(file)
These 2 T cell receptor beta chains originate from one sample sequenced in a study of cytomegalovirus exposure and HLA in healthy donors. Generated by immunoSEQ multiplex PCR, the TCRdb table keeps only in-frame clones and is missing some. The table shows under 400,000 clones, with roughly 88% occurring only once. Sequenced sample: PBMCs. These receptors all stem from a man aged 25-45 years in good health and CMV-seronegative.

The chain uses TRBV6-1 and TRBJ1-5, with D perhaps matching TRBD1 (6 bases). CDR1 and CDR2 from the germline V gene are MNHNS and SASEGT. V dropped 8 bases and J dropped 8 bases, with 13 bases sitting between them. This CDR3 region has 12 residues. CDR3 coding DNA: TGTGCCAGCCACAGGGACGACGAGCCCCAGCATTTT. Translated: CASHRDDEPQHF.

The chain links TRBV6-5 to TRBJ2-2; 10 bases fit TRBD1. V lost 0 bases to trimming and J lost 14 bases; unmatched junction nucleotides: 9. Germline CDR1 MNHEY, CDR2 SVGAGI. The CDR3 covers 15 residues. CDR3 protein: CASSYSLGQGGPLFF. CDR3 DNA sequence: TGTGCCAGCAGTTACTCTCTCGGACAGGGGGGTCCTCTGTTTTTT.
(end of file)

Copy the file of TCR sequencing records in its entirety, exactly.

These 2 T cell receptor beta chains originate from one sample sequenced in a study of cytomegalovirus exposure and HLA in healthy donors. Generated by immunoSEQ multiplex PCR, the TCRdb table keeps only in-frame clones and is missing some. The table shows under 400,000 clones, with roughly 88% occurring only once. Sequenced sample: PBMCs. These receptors all stem from a man aged 25-45 years in good health and CMV-seronegative.

The chain uses TRBV6-1 and TRBJ1-5, with D perhaps matching TRBD1 (6 bases). CDR1 and CDR2 from the germline V gene are MNHNS and SASEGT. V dropped 8 bases and J dropped 8 bases, with 13 bases sitting between them. This CDR3 region has 12 residues. CDR3 coding DNA: TGTGCCAGCCACAGGGACGACGAGCCCCAGCATTTT. Translated: CASHRDDEPQHF.

The chain links TRBV6-5 to TRBJ2-2; 10 bases fit TRBD1. V lost 0 bases to trimming and J lost 14 bases; unmatched junction nucleotides: 9. Germline CDR1 MNHEY, CDR2 SVGAGI. The CDR3 covers 15 residues. CDR3 protein: CASSYSLGQGGPLFF. CDR3 DNA sequence: TGTGCCAGCAGTTACTCTCTCGGACAGGGGGGTCCTCTGTTTTTT.